EU seeks new powers to crack down on money laundering
Move follows scandals including revelations about $30bn of Russian money and Danske
European Commission president Jean-Claude Juncker to give annual “State of the Union” speech on Wednesday. Photograph: Reuters/file hoto
Brussels will seek to toughen the powers of EU agencies to crack down on money laundering and terrorist financing in the wake of high profile scandals that have shone a light on Europe’s deficiencies in tackling criminal cross-border money flows.
The European Commission is working on proposals that would give the European Banking Authority, the EU’s banking regulator, greater enforcement powers and more resources to investigate the activities of banks involved in illicit financing, according to senior officials.
In separate plans, the commission wants to give the European Public Prosecutor’s Office (EPPO), a recently created pan-EU agency, powers to launch investigations into the financing of terrorist activity across its member states from 2025.
Both initiatives, which are still being finalised, are likely to feature in European Commission president Jean-Claude Juncker’s annual “State of the Union” speech on Wednesday, and are due to be formally announced the following week.
Brussels’ push to bolster pan-EU anti-money laundering (AML) powers follows revelations that as much as $30billion of Russian and former-Soviet money flowed through the Estonian branch of Danish lender Danske Bank in a single year.
Dutch bank ING was also forced to pay €775 million in penalties for failings in its enforcement of anti-money laundering rules earlier this month.
The cases are the latest in a string of scandals exposing how criminals have exploited weak links in Europe’s banking system to launder vast amounts of cash. Latvian bank ABLV was wound up by regulators this year after US authorities accused it of “institutionalised money laundering”, including helping finance North Korea’s nuclear programme.
Although many of the EU’s largest banks are already directly supervised by the European Central Bank, the policing of AML rules is not covered by that system. Instead, the responsibility for making sure that banks carry out customer background checks and other measures required by EU law still lies largely with national watchdogs.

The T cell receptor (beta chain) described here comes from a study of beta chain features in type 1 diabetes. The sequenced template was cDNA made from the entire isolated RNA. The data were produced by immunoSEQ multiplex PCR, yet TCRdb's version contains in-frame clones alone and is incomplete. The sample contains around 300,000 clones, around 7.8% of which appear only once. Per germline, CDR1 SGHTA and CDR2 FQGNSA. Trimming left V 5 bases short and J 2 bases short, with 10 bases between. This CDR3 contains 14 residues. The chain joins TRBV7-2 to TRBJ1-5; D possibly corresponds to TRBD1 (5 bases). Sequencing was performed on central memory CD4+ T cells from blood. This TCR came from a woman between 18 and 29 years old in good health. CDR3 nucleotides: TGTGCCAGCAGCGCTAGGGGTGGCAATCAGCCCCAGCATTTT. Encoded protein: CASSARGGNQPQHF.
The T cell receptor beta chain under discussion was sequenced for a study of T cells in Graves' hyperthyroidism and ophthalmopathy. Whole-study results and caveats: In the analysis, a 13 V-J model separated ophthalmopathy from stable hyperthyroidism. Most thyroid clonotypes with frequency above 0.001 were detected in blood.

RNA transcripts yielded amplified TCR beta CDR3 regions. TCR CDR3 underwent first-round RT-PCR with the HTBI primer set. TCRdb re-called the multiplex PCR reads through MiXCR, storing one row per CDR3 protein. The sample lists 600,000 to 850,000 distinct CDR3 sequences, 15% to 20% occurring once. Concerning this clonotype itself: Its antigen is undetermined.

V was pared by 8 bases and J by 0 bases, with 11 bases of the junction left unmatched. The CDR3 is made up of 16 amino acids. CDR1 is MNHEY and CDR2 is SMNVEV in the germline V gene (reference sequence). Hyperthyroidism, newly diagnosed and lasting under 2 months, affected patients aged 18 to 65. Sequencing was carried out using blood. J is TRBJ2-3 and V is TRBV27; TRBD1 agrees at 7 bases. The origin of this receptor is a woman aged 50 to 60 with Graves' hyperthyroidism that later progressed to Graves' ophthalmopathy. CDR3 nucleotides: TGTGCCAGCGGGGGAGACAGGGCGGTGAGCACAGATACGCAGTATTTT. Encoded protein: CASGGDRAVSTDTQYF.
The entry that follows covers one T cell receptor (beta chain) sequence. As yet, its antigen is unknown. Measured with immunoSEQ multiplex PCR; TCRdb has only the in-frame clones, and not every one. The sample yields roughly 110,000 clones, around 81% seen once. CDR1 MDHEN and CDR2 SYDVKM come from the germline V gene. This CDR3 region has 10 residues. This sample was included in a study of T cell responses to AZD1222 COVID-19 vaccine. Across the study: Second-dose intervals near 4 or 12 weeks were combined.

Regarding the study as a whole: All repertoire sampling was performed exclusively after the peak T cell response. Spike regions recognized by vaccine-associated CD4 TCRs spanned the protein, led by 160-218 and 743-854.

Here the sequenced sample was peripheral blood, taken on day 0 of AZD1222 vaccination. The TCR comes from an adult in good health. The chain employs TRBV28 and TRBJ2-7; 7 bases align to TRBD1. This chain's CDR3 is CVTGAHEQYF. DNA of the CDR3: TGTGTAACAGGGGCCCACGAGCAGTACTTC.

Recent scandals have made the issue a top priority inside the commission and strengthened governments’ calls for stronger pan-EU supervision of national bodies.
One EU official said the drive to clarify the responsibilities of the EBA comes after Brussels grew frustrated with how long it took for the watchdog to initiate an investigation into Maltese authorities’ handling of Pilatus Bank, a lender in Malta that US prosecutors have alleged was set up using the criminal proceeds of a scheme to evade sanctions against Iran.
The EBA has some jurisdiction over anti-money laundering but has been hamstrung by a lack of resources. It has the equivalent of 1.8 full-time staff members working directly on money-laundering issues, according to a recent EU “reflection paper”.
The ECB has thrown its weight behind the creation of a new body dedicated to policing enforcement of money-laundering rules but the commission is not considering a new EU body for now.
“I think we need a single EU wide agency to ensure tough, effective and consistent enforcement,” Bruno Le Maire, France’s finance minister said. “We will be looking into that idea very closely.”
Rasmus Jarlov, Denmark’s business minister, said his government wants to enact some of the toughest AML rules in Europe after the Danske scandal. “We must draw lessons from it,” he said. “It would certainly make sense to have a discussion about the whole set-up in the EU.”
Brussels’ separate designs for the EU’s public prosecutor’s office would involve radically expanding its mandate from just investigating the fraudulent use of EU budget funds to the prosecution of parties guilty of terrorist financing from 2025.
Only 22 of the EU’s 28 governments have so far signed up to the prosecutor’s office and any change to its mandate would have to be agreed by all participating member states.
– Financial Times